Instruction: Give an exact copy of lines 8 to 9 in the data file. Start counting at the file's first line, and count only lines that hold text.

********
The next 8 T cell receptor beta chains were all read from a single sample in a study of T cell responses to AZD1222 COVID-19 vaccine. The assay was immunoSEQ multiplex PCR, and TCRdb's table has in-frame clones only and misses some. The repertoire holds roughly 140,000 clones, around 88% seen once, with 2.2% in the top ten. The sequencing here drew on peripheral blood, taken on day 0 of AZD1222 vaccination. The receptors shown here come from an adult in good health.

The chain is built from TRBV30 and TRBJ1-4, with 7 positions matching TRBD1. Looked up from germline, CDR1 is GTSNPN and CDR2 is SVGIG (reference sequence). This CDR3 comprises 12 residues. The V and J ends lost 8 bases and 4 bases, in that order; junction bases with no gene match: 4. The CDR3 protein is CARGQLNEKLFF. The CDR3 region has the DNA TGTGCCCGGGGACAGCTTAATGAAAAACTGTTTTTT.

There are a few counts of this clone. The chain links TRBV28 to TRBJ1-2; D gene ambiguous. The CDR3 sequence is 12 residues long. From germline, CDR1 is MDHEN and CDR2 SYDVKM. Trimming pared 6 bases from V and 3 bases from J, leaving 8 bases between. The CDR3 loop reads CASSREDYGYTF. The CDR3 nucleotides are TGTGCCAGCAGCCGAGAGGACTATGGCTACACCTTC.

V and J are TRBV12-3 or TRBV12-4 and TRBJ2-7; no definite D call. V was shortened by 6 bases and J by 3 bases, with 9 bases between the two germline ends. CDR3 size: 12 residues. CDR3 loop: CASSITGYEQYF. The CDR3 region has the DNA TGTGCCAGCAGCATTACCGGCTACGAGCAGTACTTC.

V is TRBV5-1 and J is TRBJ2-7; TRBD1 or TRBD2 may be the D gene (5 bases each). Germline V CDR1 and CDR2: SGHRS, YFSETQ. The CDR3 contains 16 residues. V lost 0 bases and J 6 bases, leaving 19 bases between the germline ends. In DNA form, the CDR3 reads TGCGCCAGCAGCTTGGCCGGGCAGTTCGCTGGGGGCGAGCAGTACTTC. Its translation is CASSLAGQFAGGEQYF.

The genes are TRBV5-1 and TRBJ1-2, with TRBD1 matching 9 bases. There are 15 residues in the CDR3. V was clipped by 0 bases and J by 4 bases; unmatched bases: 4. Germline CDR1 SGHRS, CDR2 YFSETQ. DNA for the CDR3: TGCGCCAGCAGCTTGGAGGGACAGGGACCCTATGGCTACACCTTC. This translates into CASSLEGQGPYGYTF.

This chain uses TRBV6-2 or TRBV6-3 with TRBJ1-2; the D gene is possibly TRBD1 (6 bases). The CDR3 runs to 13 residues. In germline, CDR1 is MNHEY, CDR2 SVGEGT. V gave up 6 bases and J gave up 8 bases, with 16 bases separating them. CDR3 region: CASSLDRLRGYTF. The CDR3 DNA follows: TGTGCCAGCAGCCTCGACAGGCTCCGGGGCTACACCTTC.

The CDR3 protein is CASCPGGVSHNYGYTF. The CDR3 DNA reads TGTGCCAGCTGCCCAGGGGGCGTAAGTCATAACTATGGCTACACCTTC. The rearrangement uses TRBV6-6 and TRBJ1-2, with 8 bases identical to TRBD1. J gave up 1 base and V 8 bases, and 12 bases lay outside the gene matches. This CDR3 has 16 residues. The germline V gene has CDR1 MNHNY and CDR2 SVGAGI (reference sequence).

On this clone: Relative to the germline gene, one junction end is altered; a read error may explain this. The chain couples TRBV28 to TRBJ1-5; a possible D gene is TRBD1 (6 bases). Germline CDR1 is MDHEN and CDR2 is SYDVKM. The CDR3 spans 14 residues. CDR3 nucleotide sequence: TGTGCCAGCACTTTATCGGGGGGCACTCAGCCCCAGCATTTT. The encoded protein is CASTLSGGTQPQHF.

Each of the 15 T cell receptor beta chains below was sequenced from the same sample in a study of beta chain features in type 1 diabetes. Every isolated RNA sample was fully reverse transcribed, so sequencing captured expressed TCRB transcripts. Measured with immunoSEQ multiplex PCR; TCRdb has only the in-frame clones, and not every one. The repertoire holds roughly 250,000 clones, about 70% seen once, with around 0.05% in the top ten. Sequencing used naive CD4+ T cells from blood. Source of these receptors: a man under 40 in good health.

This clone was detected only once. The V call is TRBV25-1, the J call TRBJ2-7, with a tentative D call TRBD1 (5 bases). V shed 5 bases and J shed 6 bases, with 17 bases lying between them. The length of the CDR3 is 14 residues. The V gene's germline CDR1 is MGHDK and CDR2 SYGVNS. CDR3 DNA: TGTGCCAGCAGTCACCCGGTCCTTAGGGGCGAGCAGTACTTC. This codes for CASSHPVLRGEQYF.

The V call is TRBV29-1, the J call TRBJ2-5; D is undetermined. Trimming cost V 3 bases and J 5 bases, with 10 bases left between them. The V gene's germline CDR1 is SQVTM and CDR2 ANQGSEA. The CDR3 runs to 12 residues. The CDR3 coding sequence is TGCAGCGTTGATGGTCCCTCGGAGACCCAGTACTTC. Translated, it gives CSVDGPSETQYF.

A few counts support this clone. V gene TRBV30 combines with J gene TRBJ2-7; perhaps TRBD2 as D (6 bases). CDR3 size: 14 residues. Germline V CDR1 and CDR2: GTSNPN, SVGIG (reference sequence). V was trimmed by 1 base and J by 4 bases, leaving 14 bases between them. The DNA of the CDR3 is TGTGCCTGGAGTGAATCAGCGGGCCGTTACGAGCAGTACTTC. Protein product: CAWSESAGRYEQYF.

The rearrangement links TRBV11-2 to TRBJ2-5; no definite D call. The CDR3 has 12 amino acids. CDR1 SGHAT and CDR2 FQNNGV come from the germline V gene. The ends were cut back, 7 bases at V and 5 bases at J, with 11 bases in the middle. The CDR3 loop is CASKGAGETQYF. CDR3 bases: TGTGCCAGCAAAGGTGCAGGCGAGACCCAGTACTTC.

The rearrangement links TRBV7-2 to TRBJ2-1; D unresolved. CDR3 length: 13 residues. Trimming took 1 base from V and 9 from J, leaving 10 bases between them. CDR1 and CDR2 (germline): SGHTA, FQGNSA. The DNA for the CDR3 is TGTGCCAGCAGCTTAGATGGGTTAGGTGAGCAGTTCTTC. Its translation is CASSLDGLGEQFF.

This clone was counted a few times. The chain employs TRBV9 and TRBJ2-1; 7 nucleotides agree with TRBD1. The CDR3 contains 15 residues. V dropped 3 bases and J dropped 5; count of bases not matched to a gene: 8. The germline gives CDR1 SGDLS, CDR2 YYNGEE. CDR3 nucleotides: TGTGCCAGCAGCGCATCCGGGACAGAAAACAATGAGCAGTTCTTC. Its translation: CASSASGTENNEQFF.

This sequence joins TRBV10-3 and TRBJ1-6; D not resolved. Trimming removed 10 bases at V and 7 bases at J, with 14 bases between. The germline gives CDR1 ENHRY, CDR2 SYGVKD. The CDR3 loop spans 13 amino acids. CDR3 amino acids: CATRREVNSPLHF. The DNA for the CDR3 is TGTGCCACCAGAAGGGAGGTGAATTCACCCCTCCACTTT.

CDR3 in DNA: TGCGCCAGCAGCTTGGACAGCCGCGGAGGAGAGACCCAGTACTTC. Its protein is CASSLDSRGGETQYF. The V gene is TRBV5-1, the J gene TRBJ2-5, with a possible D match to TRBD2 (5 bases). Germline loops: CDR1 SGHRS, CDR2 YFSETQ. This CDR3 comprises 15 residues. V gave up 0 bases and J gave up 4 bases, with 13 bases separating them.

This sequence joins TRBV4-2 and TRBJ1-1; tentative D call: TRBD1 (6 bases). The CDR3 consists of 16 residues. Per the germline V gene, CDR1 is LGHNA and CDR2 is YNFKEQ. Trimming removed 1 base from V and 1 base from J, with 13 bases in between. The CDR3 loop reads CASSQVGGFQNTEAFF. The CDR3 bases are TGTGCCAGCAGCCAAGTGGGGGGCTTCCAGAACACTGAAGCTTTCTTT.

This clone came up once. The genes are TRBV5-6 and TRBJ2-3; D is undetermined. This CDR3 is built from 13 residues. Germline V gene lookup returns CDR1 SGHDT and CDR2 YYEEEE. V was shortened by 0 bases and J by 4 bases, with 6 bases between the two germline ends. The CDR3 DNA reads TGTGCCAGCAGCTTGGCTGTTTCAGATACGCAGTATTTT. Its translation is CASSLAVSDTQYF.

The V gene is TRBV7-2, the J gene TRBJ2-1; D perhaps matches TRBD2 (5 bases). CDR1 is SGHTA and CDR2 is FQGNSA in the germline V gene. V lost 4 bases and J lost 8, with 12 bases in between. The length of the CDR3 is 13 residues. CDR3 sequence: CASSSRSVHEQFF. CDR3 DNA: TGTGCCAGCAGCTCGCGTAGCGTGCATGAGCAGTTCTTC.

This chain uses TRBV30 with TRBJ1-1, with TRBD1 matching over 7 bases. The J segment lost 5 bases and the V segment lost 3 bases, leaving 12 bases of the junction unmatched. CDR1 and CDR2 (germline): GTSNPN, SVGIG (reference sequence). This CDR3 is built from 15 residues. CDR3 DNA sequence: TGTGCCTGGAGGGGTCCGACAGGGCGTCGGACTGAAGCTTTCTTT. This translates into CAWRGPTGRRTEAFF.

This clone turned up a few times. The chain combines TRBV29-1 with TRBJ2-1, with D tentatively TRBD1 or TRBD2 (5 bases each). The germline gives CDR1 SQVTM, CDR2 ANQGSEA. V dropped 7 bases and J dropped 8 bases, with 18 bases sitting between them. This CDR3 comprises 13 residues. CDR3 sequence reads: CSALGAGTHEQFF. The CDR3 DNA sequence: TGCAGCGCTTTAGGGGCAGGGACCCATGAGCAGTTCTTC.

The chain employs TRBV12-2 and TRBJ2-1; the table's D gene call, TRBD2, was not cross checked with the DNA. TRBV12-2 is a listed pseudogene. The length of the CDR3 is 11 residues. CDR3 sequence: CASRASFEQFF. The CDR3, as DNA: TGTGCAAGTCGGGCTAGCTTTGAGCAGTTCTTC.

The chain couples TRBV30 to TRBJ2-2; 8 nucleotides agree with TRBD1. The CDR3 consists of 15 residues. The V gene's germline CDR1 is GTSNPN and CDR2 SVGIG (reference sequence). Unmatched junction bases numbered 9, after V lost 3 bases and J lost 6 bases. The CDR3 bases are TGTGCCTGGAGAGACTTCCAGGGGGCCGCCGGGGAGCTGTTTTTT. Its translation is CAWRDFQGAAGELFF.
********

The CDR3 protein is CASCPGGVSHNYGYTF. The CDR3 DNA reads TGTGCCAGCTGCCCAGGGGGCGTAAGTCATAACTATGGCTACACCTTC. The rearrangement uses TRBV6-6 and TRBJ1-2, with 8 bases identical to TRBD1. J gave up 1 base and V 8 bases, and 12 bases lay outside the gene matches. This CDR3 has 16 residues. The germline V gene has CDR1 MNHNY and CDR2 SVGAGI (reference sequence).

On this clone: Relative to the germline gene, one junction end is altered; a read error may explain this. The chain couples TRBV28 to TRBJ1-5; a possible D gene is TRBD1 (6 bases). Germline CDR1 is MDHEN and CDR2 is SYDVKM. The CDR3 spans 14 residues. CDR3 nucleotide sequence: TGTGCCAGCACTTTATCGGGGGGCACTCAGCCCCAGCATTTT. The encoded protein is CASTLSGGTQPQHF.